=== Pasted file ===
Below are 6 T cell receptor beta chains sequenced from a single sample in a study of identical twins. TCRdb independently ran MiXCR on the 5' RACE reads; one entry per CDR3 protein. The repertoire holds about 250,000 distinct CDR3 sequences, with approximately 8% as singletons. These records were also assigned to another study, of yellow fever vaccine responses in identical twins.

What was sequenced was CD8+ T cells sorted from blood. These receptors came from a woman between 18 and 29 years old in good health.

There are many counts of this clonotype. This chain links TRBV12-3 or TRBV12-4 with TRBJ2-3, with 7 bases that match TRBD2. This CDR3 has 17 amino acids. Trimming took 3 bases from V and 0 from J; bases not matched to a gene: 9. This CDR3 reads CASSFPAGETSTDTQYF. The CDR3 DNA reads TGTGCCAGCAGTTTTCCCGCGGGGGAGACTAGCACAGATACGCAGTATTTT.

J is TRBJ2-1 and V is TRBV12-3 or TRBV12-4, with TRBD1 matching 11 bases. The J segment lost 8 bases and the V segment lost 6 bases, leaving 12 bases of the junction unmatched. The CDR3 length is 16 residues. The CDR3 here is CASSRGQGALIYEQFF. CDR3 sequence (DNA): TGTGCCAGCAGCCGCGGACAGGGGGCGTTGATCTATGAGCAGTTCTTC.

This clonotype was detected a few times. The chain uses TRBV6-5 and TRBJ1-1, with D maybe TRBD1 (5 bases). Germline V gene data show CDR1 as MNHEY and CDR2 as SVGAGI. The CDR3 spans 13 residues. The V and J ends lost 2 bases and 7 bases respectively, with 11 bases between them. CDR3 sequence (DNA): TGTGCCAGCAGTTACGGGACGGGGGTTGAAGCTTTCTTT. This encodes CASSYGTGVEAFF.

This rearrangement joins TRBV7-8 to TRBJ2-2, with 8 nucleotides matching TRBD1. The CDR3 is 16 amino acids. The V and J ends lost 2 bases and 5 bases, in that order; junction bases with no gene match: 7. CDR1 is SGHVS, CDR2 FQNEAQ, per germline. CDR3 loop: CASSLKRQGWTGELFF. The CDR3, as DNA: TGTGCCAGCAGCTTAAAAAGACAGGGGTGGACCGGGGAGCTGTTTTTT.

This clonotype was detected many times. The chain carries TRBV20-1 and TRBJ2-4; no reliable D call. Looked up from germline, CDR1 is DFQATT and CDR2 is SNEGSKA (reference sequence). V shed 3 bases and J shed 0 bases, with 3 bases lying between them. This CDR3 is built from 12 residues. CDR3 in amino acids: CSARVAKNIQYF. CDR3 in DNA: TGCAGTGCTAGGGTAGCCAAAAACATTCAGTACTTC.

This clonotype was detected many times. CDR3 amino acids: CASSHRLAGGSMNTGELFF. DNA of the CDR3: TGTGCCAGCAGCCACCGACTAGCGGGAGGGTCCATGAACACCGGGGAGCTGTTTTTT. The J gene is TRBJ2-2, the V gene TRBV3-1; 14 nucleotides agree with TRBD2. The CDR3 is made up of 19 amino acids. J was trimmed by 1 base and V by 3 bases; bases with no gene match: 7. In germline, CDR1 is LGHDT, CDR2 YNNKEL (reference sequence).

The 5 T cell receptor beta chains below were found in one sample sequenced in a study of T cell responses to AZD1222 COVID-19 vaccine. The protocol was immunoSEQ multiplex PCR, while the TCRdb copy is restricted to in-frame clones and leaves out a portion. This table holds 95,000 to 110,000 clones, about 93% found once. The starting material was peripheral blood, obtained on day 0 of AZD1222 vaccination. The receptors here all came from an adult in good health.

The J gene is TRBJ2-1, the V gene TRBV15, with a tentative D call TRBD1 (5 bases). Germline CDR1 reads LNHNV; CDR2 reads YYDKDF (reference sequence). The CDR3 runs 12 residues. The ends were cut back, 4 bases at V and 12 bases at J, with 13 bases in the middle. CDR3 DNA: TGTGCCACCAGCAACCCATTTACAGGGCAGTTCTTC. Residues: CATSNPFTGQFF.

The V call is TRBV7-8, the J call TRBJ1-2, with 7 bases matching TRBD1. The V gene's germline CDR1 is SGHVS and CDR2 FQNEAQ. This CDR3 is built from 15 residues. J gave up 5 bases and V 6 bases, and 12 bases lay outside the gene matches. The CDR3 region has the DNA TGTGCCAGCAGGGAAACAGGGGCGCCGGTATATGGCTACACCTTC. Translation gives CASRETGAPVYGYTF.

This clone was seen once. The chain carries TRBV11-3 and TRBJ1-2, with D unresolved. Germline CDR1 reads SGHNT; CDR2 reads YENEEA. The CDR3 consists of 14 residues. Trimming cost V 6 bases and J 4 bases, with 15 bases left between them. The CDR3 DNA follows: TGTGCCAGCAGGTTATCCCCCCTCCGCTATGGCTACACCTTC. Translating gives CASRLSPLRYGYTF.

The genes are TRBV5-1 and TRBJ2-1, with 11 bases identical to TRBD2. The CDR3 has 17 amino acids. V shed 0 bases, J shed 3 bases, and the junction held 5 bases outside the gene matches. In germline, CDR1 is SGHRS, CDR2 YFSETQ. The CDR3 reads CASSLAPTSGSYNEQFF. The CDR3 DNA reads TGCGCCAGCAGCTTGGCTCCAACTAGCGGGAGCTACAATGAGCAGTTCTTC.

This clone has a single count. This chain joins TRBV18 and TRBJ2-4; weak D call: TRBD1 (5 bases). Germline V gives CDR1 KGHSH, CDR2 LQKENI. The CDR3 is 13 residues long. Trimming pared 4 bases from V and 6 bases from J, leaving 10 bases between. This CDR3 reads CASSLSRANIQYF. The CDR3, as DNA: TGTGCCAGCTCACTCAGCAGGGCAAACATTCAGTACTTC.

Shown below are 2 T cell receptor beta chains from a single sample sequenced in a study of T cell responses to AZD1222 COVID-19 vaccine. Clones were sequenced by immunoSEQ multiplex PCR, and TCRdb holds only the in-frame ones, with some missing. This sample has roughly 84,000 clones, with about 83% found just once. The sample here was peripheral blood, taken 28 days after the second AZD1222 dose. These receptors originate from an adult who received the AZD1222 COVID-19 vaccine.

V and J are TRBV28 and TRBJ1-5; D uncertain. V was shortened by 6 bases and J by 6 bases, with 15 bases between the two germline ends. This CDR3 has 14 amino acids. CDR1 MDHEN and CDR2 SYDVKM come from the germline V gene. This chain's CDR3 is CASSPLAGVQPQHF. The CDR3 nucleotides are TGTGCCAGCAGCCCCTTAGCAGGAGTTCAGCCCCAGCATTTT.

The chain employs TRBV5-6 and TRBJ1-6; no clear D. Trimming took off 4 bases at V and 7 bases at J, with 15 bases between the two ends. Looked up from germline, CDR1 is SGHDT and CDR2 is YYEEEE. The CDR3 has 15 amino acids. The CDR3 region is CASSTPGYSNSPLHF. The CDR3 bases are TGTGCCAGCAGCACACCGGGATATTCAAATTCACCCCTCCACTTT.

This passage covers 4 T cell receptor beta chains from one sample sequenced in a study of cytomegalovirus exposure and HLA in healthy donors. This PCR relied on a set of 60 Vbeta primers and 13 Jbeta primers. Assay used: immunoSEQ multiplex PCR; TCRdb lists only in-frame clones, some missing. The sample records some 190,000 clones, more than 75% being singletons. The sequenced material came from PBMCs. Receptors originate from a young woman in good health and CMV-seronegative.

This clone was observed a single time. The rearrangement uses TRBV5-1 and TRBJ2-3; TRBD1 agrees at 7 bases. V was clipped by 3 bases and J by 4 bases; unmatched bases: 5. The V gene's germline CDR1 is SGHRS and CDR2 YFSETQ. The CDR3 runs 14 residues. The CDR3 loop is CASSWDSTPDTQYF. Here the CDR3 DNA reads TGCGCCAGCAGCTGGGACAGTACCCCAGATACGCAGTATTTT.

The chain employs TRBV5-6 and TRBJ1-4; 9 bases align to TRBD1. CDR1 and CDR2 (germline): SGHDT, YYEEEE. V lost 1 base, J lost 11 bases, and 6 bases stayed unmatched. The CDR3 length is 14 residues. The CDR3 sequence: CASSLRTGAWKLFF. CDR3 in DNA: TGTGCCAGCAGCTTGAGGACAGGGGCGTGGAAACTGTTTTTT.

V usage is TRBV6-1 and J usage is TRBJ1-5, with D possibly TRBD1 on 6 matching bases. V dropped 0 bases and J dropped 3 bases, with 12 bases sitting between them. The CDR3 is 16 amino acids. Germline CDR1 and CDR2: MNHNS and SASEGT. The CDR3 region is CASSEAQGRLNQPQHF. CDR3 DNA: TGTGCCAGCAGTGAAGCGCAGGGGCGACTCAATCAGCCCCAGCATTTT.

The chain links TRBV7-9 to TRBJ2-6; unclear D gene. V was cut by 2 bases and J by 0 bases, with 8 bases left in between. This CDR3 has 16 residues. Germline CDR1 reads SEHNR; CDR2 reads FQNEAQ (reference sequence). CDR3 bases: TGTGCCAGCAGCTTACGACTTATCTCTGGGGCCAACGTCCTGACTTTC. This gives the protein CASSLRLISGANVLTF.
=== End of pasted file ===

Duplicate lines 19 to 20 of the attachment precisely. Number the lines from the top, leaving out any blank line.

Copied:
This clone was observed a single time. The rearrangement uses TRBV5-1 and TRBJ2-3; TRBD1 agrees at 7 bases. V was clipped by 3 bases and J by 4 bases; unmatched bases: 5. The V gene's germline CDR1 is SGHRS and CDR2 YFSETQ. The CDR3 runs 14 residues. The CDR3 loop is CASSWDSTPDTQYF. Here the CDR3 DNA reads TGCGCCAGCAGCTGGGACAGTACCCCAGATACGCAGTATTTT.

The chain employs TRBV5-6 and TRBJ1-4; 9 bases align to TRBD1. CDR1 and CDR2 (germline): SGHDT, YYEEEE. V lost 1 base, J lost 11 bases, and 6 bases stayed unmatched. The CDR3 length is 14 residues. The CDR3 sequence: CASSLRTGAWKLFF. CDR3 in DNA: TGTGCCAGCAGCTTGAGGACAGGGGCGTGGAAACTGTTTTTT.